Google, Verizon Team Up to Support Net Neutrality, but With Wires (and Strings) Attached

The meaning of Google and Verizon’s new net neutrality proposal.



In a press conference Monday, heads of Google and Verizon reaffirmed their commitment to “an open Internet,” so-called net neutrality, a concept holds that Internet service providers (ISPs) ought to treat
all online properties the same. In other words, users can access as quickly as the BBC, or Facebook as fast as
Twitter–the sites receive no preferential treatment based on their
popularity or content.

There were major caveats, though.

Google and Verizon released a seven-part joint proposal to lawmakers that stressed that wireline Internet (non-wireless broadband) users should have “access to all legal content on the Internet” without discrimination. This “nondiscrimination” policy bans all prioritization (including paid prioritization) of Internet traffic. “In addition to not blocking or degrading of Internet content and applications, wireline broadband providers also could not favor particular Internet traffic over other traffic,” states the proposal.

“Under the principles, there is no prioritization of traffic that comes from Google over the Internet, period,” said Verizon CEO Ivan Seidenberg today, point-blank. The companies also asked for FCC regulation in this regard, proposing that violators of the policy should be penalized up to $2 million on a case-by-case basis.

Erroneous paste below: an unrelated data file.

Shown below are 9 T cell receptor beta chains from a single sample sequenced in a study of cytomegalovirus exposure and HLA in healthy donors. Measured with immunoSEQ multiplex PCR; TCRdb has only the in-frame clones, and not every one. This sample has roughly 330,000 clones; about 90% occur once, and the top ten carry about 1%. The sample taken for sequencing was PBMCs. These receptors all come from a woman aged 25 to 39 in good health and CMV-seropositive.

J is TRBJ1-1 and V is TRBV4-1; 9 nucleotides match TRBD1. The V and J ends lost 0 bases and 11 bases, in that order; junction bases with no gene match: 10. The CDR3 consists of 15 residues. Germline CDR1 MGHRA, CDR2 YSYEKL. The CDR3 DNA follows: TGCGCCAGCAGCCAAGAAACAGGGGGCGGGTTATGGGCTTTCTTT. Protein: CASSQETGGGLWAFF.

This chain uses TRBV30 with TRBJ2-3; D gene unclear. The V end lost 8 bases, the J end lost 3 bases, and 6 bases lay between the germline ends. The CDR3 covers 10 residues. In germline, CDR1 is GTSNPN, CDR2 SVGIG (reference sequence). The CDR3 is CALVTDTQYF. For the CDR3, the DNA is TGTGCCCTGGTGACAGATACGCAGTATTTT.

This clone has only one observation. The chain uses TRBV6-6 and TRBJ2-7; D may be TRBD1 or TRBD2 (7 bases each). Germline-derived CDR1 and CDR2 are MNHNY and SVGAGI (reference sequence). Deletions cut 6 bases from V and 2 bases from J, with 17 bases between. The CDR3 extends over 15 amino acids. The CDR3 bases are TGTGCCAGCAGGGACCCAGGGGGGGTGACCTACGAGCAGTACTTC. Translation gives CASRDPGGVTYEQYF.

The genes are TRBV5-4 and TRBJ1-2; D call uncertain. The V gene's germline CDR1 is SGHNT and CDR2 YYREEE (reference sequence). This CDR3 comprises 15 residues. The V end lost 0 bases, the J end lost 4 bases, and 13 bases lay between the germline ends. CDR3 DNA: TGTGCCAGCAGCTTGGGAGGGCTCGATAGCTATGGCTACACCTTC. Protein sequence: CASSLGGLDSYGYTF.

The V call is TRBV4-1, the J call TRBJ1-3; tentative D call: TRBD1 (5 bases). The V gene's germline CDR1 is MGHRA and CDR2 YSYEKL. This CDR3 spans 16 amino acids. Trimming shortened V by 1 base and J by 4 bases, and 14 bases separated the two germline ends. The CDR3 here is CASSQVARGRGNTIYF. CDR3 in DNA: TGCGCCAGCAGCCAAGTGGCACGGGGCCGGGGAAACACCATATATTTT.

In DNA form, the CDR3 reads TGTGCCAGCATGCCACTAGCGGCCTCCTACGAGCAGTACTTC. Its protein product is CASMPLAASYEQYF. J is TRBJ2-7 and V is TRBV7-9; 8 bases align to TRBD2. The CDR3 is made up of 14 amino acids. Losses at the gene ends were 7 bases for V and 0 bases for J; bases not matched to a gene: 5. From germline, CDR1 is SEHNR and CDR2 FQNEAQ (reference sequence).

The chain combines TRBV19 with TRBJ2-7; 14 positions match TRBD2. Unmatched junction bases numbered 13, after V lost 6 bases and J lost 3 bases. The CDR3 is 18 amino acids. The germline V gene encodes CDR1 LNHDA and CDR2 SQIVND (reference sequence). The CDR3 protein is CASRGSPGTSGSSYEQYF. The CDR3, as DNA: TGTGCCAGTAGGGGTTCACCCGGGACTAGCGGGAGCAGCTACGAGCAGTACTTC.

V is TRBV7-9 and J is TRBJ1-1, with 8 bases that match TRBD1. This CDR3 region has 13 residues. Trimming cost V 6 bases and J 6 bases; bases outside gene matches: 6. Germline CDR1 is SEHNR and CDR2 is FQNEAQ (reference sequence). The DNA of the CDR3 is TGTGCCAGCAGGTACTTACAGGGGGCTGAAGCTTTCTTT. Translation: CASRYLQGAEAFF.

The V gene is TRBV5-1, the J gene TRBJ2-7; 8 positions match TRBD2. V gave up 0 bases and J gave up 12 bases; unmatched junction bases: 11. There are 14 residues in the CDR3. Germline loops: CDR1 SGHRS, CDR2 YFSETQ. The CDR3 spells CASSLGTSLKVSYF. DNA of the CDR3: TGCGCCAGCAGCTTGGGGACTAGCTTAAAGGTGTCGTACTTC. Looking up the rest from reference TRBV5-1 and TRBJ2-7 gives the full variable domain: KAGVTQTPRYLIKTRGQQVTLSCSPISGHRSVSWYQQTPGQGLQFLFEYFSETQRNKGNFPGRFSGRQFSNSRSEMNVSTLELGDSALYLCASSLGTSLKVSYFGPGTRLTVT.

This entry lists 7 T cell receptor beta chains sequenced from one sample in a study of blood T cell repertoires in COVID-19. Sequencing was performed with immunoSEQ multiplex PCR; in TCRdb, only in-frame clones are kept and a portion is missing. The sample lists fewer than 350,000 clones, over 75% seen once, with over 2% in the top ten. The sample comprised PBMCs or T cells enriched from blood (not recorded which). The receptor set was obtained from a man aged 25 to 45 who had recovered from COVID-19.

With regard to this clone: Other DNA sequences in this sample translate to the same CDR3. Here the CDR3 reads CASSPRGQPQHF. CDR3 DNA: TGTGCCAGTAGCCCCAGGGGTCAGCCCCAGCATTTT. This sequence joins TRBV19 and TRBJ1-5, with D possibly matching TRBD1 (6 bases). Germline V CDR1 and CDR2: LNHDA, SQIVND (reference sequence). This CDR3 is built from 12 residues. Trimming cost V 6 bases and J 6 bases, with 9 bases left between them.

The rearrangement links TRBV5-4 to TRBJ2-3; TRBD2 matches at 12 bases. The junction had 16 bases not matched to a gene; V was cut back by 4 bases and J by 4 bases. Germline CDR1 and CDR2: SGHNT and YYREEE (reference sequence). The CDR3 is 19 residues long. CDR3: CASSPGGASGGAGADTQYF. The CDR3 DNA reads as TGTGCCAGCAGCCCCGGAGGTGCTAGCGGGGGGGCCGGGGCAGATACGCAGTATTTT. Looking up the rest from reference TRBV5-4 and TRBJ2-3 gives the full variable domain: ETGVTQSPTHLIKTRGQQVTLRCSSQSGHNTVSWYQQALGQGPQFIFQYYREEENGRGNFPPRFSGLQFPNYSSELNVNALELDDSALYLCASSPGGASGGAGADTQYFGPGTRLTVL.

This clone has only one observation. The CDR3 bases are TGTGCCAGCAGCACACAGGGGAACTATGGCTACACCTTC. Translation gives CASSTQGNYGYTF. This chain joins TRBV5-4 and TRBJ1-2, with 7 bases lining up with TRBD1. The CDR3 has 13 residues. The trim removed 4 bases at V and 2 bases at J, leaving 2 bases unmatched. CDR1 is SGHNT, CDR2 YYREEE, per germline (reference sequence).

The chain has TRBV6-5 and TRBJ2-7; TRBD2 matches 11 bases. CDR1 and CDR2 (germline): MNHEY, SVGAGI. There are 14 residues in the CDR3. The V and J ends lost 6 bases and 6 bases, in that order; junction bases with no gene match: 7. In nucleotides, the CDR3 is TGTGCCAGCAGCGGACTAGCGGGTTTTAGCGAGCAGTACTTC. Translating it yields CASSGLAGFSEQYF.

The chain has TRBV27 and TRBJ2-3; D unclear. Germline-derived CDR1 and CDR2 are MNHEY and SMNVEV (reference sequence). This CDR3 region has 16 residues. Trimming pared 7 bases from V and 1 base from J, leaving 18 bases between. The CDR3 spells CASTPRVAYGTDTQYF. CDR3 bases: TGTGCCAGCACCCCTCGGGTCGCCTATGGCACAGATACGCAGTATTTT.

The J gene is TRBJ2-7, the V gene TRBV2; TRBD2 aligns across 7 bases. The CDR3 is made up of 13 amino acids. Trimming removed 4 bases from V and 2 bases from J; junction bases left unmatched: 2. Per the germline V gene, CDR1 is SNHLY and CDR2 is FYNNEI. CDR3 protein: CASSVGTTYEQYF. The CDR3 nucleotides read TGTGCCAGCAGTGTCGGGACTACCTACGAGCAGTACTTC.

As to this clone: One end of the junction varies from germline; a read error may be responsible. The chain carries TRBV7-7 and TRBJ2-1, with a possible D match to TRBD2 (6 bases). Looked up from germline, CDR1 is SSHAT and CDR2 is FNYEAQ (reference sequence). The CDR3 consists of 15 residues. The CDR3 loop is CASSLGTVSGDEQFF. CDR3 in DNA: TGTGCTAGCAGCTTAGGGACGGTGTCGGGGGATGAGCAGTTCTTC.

But Google and Verizon also left room for broadband providers to “offer additional, differentiated online services, in addition to the Internet access and video services (such as Verizon’s FIOS TV) offered today” where ISPs could give preference to certain Web traffic. In other words, there is a loophole for new services to avoid net neutrality regulation. These services may include “health care monitoring, the smart grid, advanced educational services, or new entertainment and gaming options.” The proposal does promise FCC oversight in this area, and according to Google, was “not designed to circumvent the rules.”

The companies’ proposal also distinguishes between wireline and wireless providers, arguing that the principles do not apply to the latter. “We both recognize that wireless broadband is different from the traditional wireline world, in part because the mobile marketplace is more competitive and changing rapidly,” the policy reads. “In recognition of the still-nascent nature of the wireless broadband marketplace, under this proposal we would not now apply most of the wireline principles to wireless … The Government Accountability Office would be required to report to Congress annually on developments in the wireless broadband marketplace, and whether or not current policies are working to protect consumers.”


Critics were quick to react to the new plan. “The plan raises as many questions as it answers. For example, it does not disclose the standard to be used in resolving consumer complaints,” said Andrew Jay Schwartzman, senior vice president and policy director at the Media Access Project. “One question that the plan does definitively answer is that the non-discrimination proposal would never apply to wireless. That alone makes this arrangement a non-starter.”

Ultimately, this proposal is difficult to parse because it offers little more than vague policy. What are these new services that do not fall under net neutrality? What are the dangers of such a loophole? Why would Google and Verizon frame the proposal in such a way unless both companies were looking to take advantage of the policy?

As Google CEO Eric Schmidt said, “This is not a deal. This is a joint policy announcement.” And until we know more, it’s hard to gauge what impact this policy will have on the open Internet.

About the author

Austin Carr writes about design and technology for Fast Company magazine.